EXPLAINER: Why AP called Nevada for Biden

BRIAN SLODYSKO
·3-min read
Voters waits to be allowed in to check or fix their ballots at the Clark County Election Department after the Nov. 3 elections, Friday, Nov. 6, 2020, in North Las Vegas, Nev. (AP Photo/Jae C. Hong)

Election 2020 Protests Nevada

Voters waits to be allowed in to check or fix their ballots at the Clark County Election Department after the Nov. 3 elections, Friday, Nov. 6, 2020, in North Las Vegas, Nev. (AP Photo/Jae C. Hong)

WHY AP CALLED NEVADA FOR BIDEN:

The Associated Press declared Joe Biden the winner of Nevada's presidential contest Saturday, after a batch 15,000 ballots released by state election officials gave the former vice president a more than 2 percentage point lead over President Donald Trump.

When the race was called, the AP had already declared the Democrat had won Pennsylvania — and with it the presidency.

But a quicker result in Nevada could easily have pushed Biden over the 270 electoral threshold needed to win, too.

Vote tabulation there has been a slow going process. Though 88 percent of the expected vote has been counted, mail ballots postmarked by the Nov. 3 election day can be counted until Tuesday. And there were tens of thousands of provisional ballots left to sort through.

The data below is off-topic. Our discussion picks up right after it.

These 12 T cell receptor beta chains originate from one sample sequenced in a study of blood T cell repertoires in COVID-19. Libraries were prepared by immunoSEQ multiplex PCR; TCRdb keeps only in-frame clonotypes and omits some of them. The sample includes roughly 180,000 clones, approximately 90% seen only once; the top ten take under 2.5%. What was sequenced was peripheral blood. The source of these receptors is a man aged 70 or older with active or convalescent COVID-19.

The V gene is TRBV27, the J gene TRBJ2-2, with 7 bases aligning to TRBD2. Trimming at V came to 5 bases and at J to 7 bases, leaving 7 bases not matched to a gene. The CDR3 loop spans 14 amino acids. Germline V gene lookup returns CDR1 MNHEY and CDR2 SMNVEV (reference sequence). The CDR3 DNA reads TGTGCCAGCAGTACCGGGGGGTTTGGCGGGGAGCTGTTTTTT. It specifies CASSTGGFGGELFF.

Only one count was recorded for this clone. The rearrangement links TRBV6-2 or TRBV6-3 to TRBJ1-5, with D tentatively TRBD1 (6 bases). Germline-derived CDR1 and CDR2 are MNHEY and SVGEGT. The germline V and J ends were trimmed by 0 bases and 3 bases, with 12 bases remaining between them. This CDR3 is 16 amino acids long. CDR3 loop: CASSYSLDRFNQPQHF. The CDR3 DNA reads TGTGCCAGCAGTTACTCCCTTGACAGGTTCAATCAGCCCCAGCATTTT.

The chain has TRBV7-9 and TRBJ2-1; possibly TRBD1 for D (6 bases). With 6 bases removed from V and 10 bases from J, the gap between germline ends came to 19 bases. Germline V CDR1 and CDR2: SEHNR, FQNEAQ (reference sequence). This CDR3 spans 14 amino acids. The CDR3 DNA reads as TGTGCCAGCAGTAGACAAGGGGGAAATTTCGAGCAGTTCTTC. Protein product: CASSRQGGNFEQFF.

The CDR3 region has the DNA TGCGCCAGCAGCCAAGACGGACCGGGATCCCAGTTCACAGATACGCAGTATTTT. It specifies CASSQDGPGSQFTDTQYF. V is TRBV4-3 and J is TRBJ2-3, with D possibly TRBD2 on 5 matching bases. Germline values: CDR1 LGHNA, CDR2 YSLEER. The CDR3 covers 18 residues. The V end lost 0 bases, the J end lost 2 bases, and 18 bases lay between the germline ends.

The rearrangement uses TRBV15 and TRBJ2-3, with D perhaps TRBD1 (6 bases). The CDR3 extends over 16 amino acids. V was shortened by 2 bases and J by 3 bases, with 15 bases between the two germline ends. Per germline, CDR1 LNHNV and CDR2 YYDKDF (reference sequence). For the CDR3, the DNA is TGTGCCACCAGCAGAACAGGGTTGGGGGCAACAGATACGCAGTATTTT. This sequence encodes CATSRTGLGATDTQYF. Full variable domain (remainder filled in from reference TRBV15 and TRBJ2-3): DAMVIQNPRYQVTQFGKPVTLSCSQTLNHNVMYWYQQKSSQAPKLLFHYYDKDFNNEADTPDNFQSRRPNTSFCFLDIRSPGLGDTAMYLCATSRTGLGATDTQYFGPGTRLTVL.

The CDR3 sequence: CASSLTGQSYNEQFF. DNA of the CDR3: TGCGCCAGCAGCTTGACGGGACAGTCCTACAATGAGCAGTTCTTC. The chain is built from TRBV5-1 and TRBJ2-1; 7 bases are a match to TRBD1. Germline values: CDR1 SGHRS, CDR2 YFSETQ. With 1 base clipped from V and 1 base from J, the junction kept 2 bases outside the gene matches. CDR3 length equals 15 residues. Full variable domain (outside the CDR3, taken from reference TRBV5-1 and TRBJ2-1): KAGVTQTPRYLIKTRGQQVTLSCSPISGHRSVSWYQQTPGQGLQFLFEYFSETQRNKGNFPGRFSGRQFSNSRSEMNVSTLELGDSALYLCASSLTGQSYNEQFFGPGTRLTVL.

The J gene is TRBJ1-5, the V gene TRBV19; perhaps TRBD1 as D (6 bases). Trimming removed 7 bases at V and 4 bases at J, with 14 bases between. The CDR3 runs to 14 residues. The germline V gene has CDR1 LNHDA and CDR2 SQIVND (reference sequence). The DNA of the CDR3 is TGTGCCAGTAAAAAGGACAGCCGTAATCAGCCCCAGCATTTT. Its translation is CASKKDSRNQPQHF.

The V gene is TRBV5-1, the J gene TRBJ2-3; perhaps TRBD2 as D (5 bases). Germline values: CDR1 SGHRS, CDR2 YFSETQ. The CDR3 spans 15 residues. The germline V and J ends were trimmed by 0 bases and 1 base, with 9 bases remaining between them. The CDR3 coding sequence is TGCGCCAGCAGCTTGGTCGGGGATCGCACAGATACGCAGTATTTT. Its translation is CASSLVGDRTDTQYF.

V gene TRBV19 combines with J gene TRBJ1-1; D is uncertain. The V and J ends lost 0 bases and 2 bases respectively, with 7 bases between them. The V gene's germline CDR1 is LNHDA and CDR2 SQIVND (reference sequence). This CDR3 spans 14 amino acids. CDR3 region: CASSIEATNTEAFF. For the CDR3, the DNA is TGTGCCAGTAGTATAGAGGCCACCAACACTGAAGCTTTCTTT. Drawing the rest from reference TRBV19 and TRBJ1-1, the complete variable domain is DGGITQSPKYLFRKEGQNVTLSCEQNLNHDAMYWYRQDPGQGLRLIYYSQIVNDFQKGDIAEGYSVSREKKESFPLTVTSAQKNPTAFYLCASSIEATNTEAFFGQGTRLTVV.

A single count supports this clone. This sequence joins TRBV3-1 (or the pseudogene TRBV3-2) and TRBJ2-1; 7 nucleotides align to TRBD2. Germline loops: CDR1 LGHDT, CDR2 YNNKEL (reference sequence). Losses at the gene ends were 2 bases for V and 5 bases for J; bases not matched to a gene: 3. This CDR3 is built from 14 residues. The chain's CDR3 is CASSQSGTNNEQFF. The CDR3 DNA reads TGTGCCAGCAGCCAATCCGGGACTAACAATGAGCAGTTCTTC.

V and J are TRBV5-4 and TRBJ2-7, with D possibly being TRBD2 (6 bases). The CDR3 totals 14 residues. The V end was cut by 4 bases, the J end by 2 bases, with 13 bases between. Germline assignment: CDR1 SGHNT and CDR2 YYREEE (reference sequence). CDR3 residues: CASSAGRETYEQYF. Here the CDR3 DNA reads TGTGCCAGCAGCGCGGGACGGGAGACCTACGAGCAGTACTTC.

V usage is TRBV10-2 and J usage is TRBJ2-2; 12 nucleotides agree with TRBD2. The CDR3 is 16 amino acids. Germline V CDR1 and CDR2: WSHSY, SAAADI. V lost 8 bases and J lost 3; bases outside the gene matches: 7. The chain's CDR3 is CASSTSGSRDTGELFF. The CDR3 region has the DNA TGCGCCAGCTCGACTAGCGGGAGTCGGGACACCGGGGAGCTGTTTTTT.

The AP called the race for Biden after a ballots released Saturday, nearly all of which were from Clark County, a Democratic area where most of the state's voters live, confirmed that Trump could not catch up.

Biden won those new votes by a margin of 57% over Trump. The Nevada Secretary of State's office says 90 percent of remaining ballot to be counted are from Clark County, which Biden was winning overall by about 10 percentage points on Saturday.

One reason the call couldn't be made until Saturday was there had been questions Friday about how much of the vote was left to count across the state, including these:

— Clark County officials said Thursday that they would be releasing the results of 51,000 ballots on Friday. But they later clarified that they had overestimated the size of the batch and released results from about 30,000 ballots instead.

— Separately, state officials said Thursday that there were about 190,000 votes left to count statewide, a total that included mail ballots and provisional ballots from voters who registered or updated their registration at the polls. But it was unclear if that figure took into account the overestimated number of ballots by Clark County election officials.

In a tight race, that can delay a call. For example, in the 2004 race between George W. Bush and John Kerry, the AP did not call the winner of the election in Ohio until it was able to confirm that Bush’s lead exceeded the number of provisional ballots left to be counted.

Nevada, once a swing state, has trended toward Democrats in the past decade. But this year there were signs that Trump could have an opening after narrowly losing the state in 2016. He held multiple rallies in the state in the months before the election.

In 2016, he performed better than Mitt Romney did in 2012. or John McCain in 2008. The state also has has a higher percentage of non-college-educated whites, who have made up the base of his electoral support, than in many other pivotal states, including Florida, Arizona, Michigan, Pennsylvania and Wisconsin.

Bush was the last Republican to win there, in 2004.